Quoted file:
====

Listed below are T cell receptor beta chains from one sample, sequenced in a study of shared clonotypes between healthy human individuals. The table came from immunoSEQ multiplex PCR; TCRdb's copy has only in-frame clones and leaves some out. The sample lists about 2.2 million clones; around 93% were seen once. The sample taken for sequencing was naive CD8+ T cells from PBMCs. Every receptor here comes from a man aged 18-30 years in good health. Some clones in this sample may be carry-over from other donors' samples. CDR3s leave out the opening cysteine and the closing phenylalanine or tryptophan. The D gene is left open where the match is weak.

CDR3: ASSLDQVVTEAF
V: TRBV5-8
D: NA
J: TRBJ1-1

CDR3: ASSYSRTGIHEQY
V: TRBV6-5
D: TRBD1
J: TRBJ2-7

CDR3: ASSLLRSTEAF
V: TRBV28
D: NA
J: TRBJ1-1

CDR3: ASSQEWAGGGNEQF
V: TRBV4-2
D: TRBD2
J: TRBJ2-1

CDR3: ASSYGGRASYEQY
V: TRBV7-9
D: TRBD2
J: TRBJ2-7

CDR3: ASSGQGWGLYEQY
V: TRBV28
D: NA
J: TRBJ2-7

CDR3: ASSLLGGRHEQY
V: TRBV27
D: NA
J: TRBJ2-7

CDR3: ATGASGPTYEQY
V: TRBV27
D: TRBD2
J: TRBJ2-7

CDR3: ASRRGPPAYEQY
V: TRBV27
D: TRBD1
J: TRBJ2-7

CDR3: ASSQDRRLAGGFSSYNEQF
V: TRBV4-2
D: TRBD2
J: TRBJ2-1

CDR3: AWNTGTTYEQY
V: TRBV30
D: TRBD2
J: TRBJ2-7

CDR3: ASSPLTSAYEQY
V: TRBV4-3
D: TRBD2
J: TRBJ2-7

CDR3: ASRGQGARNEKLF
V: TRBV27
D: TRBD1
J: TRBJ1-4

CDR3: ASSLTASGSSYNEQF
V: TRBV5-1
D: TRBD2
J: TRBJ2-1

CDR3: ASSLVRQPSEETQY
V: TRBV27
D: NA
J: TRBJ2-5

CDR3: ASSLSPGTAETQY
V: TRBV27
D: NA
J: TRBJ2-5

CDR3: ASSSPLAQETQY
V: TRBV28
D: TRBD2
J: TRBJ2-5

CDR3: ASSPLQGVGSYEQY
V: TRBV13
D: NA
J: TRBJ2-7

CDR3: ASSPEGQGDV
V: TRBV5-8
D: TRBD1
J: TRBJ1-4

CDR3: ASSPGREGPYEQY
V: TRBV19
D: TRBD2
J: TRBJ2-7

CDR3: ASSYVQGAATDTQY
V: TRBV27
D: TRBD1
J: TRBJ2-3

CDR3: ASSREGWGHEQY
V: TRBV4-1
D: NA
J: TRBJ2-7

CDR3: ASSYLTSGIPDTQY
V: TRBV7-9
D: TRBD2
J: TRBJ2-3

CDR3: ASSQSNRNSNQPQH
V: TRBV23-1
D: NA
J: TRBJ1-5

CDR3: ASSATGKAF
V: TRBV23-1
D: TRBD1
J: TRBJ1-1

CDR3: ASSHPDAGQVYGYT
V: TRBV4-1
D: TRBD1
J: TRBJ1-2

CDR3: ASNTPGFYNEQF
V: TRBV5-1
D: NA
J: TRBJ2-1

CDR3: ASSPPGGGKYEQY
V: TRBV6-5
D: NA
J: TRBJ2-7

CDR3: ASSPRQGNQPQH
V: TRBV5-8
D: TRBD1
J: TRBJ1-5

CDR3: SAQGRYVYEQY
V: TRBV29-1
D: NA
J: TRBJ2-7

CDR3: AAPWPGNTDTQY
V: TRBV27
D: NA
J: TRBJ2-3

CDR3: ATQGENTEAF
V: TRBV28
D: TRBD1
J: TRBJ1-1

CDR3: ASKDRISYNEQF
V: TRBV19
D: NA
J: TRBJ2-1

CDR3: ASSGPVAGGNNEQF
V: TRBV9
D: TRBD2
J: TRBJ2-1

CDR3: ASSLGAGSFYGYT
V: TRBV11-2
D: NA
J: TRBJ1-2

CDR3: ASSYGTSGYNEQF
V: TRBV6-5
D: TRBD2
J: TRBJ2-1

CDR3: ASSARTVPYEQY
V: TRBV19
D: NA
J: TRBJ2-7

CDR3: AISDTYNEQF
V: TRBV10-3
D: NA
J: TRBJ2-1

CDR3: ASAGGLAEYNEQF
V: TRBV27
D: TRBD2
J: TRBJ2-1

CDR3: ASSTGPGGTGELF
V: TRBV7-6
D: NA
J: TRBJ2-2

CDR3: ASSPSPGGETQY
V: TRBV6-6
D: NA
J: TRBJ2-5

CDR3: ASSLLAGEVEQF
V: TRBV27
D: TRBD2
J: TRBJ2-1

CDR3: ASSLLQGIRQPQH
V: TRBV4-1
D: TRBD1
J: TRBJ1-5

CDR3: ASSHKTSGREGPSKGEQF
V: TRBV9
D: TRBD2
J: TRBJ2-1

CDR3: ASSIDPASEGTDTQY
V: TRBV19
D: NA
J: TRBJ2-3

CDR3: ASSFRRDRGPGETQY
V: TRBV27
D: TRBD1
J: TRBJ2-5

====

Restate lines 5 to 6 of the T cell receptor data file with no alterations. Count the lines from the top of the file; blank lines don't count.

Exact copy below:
J: TRBJ1-1

CDR3: ASSYSRTGIHEQY